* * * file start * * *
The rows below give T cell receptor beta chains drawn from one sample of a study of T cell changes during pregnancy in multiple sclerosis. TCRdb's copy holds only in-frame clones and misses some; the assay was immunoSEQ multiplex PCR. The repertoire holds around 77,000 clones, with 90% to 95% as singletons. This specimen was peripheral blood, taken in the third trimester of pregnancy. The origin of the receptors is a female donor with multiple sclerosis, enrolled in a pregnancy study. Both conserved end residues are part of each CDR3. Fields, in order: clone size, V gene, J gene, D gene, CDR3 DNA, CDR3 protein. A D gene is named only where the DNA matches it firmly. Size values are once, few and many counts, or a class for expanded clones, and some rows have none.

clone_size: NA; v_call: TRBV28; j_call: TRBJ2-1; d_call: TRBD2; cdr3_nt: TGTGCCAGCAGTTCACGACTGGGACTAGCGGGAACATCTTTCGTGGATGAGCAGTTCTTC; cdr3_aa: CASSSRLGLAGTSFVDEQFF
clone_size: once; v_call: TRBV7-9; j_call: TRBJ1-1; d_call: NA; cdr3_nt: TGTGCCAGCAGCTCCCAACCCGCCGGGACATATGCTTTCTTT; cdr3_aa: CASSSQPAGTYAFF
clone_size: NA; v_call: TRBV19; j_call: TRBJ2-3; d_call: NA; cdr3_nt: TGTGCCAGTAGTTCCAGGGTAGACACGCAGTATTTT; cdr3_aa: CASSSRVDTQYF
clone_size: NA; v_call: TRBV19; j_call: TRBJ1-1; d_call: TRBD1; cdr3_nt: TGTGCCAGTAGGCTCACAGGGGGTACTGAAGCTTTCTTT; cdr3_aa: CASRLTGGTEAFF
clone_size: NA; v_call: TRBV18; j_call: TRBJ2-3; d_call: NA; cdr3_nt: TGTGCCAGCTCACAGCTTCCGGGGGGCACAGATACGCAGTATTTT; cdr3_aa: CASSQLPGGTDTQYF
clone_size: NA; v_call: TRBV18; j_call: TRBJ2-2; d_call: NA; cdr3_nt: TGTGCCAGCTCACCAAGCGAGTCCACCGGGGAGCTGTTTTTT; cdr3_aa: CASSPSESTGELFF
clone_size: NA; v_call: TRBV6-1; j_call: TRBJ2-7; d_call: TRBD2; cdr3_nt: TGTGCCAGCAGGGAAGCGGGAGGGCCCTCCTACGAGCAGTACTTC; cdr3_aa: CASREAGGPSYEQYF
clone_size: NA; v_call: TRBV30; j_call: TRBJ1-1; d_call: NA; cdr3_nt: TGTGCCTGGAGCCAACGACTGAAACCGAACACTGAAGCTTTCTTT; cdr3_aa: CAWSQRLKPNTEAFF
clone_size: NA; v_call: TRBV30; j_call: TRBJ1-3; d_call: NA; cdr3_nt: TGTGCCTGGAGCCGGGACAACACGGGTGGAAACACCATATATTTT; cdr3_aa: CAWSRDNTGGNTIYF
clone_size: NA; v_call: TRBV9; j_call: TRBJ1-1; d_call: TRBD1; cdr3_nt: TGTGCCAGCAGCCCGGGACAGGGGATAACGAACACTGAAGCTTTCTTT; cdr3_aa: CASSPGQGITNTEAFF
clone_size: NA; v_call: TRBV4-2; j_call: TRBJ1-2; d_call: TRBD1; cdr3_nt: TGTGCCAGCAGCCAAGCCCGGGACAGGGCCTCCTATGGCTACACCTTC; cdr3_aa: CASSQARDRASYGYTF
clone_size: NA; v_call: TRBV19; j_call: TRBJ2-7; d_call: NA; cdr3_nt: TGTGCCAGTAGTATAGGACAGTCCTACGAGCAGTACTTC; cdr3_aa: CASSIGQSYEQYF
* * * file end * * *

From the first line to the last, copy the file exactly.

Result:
The rows below give T cell receptor beta chains drawn from one sample of a study of T cell changes during pregnancy in multiple sclerosis. TCRdb's copy holds only in-frame clones and misses some; the assay was immunoSEQ multiplex PCR. The repertoire holds around 77,000 clones, with 90% to 95% as singletons. This specimen was peripheral blood, taken in the third trimester of pregnancy. The origin of the receptors is a female donor with multiple sclerosis, enrolled in a pregnancy study. Both conserved end residues are part of each CDR3. Fields, in order: clone size, V gene, J gene, D gene, CDR3 DNA, CDR3 protein. A D gene is named only where the DNA matches it firmly. Size values are once, few and many counts, or a class for expanded clones, and some rows have none.

clone_size: NA; v_call: TRBV28; j_call: TRBJ2-1; d_call: TRBD2; cdr3_nt: TGTGCCAGCAGTTCACGACTGGGACTAGCGGGAACATCTTTCGTGGATGAGCAGTTCTTC; cdr3_aa: CASSSRLGLAGTSFVDEQFF
clone_size: once; v_call: TRBV7-9; j_call: TRBJ1-1; d_call: NA; cdr3_nt: TGTGCCAGCAGCTCCCAACCCGCCGGGACATATGCTTTCTTT; cdr3_aa: CASSSQPAGTYAFF
clone_size: NA; v_call: TRBV19; j_call: TRBJ2-3; d_call: NA; cdr3_nt: TGTGCCAGTAGTTCCAGGGTAGACACGCAGTATTTT; cdr3_aa: CASSSRVDTQYF
clone_size: NA; v_call: TRBV19; j_call: TRBJ1-1; d_call: TRBD1; cdr3_nt: TGTGCCAGTAGGCTCACAGGGGGTACTGAAGCTTTCTTT; cdr3_aa: CASRLTGGTEAFF
clone_size: NA; v_call: TRBV18; j_call: TRBJ2-3; d_call: NA; cdr3_nt: TGTGCCAGCTCACAGCTTCCGGGGGGCACAGATACGCAGTATTTT; cdr3_aa: CASSQLPGGTDTQYF
clone_size: NA; v_call: TRBV18; j_call: TRBJ2-2; d_call: NA; cdr3_nt: TGTGCCAGCTCACCAAGCGAGTCCACCGGGGAGCTGTTTTTT; cdr3_aa: CASSPSESTGELFF
clone_size: NA; v_call: TRBV6-1; j_call: TRBJ2-7; d_call: TRBD2; cdr3_nt: TGTGCCAGCAGGGAAGCGGGAGGGCCCTCCTACGAGCAGTACTTC; cdr3_aa: CASREAGGPSYEQYF
clone_size: NA; v_call: TRBV30; j_call: TRBJ1-1; d_call: NA; cdr3_nt: TGTGCCTGGAGCCAACGACTGAAACCGAACACTGAAGCTTTCTTT; cdr3_aa: CAWSQRLKPNTEAFF
clone_size: NA; v_call: TRBV30; j_call: TRBJ1-3; d_call: NA; cdr3_nt: TGTGCCTGGAGCCGGGACAACACGGGTGGAAACACCATATATTTT; cdr3_aa: CAWSRDNTGGNTIYF
clone_size: NA; v_call: TRBV9; j_call: TRBJ1-1; d_call: TRBD1; cdr3_nt: TGTGCCAGCAGCCCGGGACAGGGGATAACGAACACTGAAGCTTTCTTT; cdr3_aa: CASSPGQGITNTEAFF
clone_size: NA; v_call: TRBV4-2; j_call: TRBJ1-2; d_call: TRBD1; cdr3_nt: TGTGCCAGCAGCCAAGCCCGGGACAGGGCCTCCTATGGCTACACCTTC; cdr3_aa: CASSQARDRASYGYTF
clone_size: NA; v_call: TRBV19; j_call: TRBJ2-7; d_call: NA; cdr3_nt: TGTGCCAGTAGTATAGGACAGTCCTACGAGCAGTACTTC; cdr3_aa: CASSIGQSYEQYF